The 1970s and 80s were marked by the continuation of the Cold War and its proxy wars around the world, as well as a rise in both conservatism and liberal social movements at home.
Summarize the controversial policies enacted under Nixon, Ford, Carter, and Reagan
In the presidential election of 1968, the Republican candidate, Richard Nixon, won voters in the south, southwest, and northern suburbs by appealing to their anxieties about civil rights, women’s rights, antiwar protests, and the counterculture taking place around them. Nixon spent his first term in office pushing measures that slowed the progress of civil rights and sought to restore economic stability. He strode a moderate, middle path in domestic affairs, attempting with little success to solve the problems of inflation and unemployment through a combination of austerity and deficit spending. He made substantial progress in foreign policy, however, establishing diplomatic relations with China for the first time since the Communist Revolution and entering into a policy of détente with the Soviet Union.
As the war in Vietnam raged on, Americans were horrified to hear of atrocities committed by U.S. soldiers. To try to end the conflict, Nixon first escalated it by bombing Hanoi and invading Cambodia; his actions provoked massive anti-war demonstrations in the United States that often ended in violence, such as the tragic shooting of unarmed student protesters at Kent State University in 1970. The 1971 release of the Pentagon Papers revealed the true nature of the war to an increasingly disapproving and disenchanted public. Secretary of State Henry Kissinger eventually drafted a peace treaty with North Vietnam, and, after handing over responsibility for the war to South Vietnam, the United States withdrew its troops in 1973. South Vietnam surrendered to the North two years later.
In 1972, President Nixon faced an easy reelection against a Democratic party in disarray. Even before his landslide victory, however, evidence had surfaced that the White House was involved in the break-in at the Democratic National Convention’s headquarters at the Watergate office complex. As the investigation unfolded, the depths to which Nixon and his advisers were engaged in illegal activity became clear. Some 25 of Nixon’s aides were indicted for criminal activity, and he became the first president impeached since Andrew Johnson, and the first to resign from office. His successor, Gerald Ford, was unable to solve the pressing problems the United States faced or erase the stain of Watergate.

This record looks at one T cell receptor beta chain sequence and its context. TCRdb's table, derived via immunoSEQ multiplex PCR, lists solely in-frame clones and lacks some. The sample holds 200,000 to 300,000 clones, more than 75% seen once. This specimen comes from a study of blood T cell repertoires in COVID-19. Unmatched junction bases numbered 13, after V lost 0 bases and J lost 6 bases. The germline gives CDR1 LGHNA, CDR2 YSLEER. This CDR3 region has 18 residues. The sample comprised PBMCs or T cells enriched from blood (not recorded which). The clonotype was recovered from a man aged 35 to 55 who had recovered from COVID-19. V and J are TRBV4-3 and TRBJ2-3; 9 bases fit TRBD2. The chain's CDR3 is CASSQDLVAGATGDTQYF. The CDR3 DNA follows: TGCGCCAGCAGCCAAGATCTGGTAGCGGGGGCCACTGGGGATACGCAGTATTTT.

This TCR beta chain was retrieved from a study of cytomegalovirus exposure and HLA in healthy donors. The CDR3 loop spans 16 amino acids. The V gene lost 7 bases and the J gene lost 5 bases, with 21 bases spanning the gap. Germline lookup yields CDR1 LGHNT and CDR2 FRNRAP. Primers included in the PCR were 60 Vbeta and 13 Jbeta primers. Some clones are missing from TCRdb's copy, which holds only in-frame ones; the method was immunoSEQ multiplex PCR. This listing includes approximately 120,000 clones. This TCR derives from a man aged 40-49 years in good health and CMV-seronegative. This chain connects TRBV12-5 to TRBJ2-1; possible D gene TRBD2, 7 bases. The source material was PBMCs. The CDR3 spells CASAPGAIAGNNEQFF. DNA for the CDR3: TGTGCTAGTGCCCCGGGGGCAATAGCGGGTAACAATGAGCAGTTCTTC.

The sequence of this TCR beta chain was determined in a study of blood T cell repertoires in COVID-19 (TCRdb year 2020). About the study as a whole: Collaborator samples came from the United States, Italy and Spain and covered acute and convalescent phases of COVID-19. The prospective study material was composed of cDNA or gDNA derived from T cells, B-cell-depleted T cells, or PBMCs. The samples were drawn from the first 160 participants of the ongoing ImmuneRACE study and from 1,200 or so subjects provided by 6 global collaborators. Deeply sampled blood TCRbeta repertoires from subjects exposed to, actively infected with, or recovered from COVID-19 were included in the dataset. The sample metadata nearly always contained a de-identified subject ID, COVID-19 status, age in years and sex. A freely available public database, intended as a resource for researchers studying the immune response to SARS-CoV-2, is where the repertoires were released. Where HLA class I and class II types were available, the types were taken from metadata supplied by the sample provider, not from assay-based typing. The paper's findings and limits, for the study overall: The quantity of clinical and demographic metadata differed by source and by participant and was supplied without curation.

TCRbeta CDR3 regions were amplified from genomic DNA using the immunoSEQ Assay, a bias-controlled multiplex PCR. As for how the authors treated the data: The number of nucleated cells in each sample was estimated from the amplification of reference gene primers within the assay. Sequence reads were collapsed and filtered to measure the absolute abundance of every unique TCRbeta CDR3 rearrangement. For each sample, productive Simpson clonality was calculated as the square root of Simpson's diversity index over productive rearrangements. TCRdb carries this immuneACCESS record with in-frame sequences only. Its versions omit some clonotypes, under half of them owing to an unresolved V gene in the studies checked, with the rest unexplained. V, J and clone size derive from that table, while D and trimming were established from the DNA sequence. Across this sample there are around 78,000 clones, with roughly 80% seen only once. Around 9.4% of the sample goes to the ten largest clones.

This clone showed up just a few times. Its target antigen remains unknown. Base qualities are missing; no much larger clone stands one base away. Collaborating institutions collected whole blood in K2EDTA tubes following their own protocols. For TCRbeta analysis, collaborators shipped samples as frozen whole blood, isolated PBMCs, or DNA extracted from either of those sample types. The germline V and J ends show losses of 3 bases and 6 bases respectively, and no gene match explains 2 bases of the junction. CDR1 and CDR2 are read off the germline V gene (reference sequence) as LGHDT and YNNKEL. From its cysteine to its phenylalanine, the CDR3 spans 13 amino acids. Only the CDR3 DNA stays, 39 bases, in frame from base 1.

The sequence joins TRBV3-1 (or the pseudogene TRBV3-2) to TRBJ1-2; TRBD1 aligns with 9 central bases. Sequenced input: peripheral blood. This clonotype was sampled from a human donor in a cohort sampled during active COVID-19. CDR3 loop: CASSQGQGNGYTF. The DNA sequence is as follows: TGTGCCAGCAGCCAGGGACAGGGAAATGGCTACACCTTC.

At his inauguration in January 1977, President Jimmy Carter began his speech by thanking outgoing president Gerald Ford for all he had done to "heal" the scars left by Watergate. American gratitude had not been great enough to return Ford to the Oval Office, but enthusiasm for the new president was not much greater in the new atmosphere of disillusionment with political leaders. Indeed, Carter won his party’s nomination and the presidency largely because the Democratic leadership had been decimated by assassination and the taint of Vietnam. Carter had also carefully positioned himself as an outsider who could not be blamed for current policies.
Jimmy Carter’s administration began with great promise, but his efforts to improve the economy through deregulation largely failed. Carter’s attempt at a foreign policy built on the principle of human rights also prompted much criticism, as did his decision to boycott the Summer Olympics in Moscow. On the other hand, he successfully brokered the beginnings of a historic peace treaty between Egypt and Israel. Remaining public faith in Carter was dealt a serious blow, however, when he proved unable to free the American hostages in Tehran.